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Adam Linnemann offers five ways to efficiently run a maintenance company.

| February 2, 2012

Since starting his company 18 years ago at the age of 14, Adam Linnemann has developed five steadfast rules to making his maintenance operations run smoothly.

Here are the tips that have helped Linnemann Lawn Care & Landscaping in Columbia, Ill., grow and operate efficiently.  

Be consistent. When it comes to work orders, organization is key to making sure projects are successfully completed and customers are happy. “Especially for any non-routine work that is not performed weekly,” he says. “For routine work, we simply keep our client list on a spreadsheet.”

Stay on top of invoices. Cash flow is crucial for every company. “Invoice regularly and stay on top of any past due clients,” Linnemann says. “Don’t be afraid to cut off service if clients are past due.” Linnemann’s term for invoices is 10 days. Letters go out to customers at 30 days and then 60 days. He says threatening to put a lien on customers’ properties after 60 days has helped the company recoup all but less than $1,000 of unclaimed money over the years.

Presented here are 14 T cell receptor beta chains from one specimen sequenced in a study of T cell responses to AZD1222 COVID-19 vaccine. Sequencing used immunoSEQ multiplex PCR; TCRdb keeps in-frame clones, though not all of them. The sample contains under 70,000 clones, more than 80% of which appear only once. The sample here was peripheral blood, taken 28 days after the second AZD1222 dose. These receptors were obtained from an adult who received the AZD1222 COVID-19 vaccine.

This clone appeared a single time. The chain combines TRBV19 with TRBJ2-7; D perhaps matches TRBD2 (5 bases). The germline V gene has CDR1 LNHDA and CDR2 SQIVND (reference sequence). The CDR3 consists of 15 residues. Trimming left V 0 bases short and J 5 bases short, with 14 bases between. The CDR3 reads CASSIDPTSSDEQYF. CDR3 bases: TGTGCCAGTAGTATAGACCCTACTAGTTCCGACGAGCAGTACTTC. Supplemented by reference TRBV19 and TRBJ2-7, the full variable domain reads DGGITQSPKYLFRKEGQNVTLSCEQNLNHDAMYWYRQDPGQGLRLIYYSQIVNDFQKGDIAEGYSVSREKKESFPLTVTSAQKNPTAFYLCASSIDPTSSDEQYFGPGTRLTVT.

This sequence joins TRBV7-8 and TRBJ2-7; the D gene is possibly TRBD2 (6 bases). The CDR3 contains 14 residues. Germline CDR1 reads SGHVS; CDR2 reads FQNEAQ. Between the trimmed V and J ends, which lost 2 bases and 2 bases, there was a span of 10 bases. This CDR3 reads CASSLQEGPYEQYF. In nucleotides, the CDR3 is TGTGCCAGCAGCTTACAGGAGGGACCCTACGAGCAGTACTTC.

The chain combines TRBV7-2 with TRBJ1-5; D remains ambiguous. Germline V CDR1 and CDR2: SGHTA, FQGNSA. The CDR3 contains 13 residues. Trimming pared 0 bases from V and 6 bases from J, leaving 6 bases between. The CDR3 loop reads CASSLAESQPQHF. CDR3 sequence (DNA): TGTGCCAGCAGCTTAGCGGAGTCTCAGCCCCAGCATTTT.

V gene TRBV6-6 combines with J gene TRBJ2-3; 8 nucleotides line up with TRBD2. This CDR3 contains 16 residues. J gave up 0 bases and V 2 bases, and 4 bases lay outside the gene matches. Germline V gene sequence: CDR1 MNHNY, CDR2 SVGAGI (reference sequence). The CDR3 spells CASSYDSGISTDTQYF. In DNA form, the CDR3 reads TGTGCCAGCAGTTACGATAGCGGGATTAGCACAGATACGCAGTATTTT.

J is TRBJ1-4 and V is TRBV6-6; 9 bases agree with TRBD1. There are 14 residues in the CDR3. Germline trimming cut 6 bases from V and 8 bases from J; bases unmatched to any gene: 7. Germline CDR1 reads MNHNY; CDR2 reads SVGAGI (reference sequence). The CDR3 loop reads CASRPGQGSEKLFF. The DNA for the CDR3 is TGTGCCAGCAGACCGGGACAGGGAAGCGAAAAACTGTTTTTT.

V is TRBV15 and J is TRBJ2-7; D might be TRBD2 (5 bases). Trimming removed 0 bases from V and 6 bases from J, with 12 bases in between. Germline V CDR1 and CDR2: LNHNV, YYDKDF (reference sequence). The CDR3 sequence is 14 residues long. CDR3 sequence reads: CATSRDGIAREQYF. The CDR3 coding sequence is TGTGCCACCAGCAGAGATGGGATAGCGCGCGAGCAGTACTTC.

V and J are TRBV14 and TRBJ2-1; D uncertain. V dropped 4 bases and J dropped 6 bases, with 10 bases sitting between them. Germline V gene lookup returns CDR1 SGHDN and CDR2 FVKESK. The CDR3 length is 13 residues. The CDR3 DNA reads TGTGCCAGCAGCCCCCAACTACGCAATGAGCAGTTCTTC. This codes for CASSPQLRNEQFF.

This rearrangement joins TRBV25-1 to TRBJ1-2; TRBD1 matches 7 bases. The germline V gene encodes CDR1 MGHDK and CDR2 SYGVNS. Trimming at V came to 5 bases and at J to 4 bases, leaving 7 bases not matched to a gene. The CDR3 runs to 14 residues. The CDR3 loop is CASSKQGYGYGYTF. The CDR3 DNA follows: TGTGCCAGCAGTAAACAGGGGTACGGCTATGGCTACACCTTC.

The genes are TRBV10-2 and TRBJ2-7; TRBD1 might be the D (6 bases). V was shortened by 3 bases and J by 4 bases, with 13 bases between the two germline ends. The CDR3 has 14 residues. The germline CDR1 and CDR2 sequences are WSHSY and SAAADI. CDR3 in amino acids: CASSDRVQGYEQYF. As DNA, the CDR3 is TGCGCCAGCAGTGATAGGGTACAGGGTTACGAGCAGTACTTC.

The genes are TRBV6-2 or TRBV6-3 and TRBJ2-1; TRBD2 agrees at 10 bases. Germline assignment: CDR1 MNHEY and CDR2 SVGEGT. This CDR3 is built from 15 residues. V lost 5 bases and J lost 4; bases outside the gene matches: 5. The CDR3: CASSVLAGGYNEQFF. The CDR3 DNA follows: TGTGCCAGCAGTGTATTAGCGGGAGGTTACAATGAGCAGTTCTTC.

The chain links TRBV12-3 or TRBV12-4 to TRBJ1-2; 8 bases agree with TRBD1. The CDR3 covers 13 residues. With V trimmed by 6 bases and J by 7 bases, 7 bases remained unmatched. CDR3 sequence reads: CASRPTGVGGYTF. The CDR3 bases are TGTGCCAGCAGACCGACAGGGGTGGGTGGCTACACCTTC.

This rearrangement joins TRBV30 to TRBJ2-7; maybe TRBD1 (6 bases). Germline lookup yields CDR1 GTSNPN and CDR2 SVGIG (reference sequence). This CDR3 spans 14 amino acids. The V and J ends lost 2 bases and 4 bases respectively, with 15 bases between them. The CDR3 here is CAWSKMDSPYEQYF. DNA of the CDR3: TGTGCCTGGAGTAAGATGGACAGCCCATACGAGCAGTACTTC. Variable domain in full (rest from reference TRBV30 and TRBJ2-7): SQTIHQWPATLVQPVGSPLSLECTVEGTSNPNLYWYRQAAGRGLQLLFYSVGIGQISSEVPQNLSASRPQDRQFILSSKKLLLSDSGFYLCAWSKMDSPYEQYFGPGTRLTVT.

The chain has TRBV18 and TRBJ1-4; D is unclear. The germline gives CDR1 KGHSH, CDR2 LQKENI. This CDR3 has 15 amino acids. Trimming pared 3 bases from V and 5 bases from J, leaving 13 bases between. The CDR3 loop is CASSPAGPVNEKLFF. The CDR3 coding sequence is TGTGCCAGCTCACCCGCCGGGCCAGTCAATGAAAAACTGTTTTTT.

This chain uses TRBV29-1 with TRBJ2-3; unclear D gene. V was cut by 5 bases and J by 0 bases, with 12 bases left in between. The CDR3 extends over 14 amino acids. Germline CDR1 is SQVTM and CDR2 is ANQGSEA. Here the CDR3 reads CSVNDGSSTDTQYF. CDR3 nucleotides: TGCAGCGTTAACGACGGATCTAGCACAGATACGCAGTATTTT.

Be efficient. “If you provide weekly maintenance, have a route and stick to it,” he says. Also, adding a gas pump on his property has cut down on the time it takes his crews get into the field. 

Put someone on the phones. For years, Linnemann had the company’s phone calls forwarded to his cell phone when he wasn’t in the office. He was answering calls all day while trying to work in the field, and he wasn’t being productive. “If possible, have a friendly voice answer the incoming calls for service during normal business hour,” he says. Since adding a director of first impressions to answer the phone, he’s been able to grow the business by focusing on sales and remaining in the field.

Join a service or referral group. Linnemann initially joined his local Rotary Club for the networking opportunities. Since then, he’s found many role models in the group, successful people who have helped him set greater goals for his business and who listen to his ideas and challenges.

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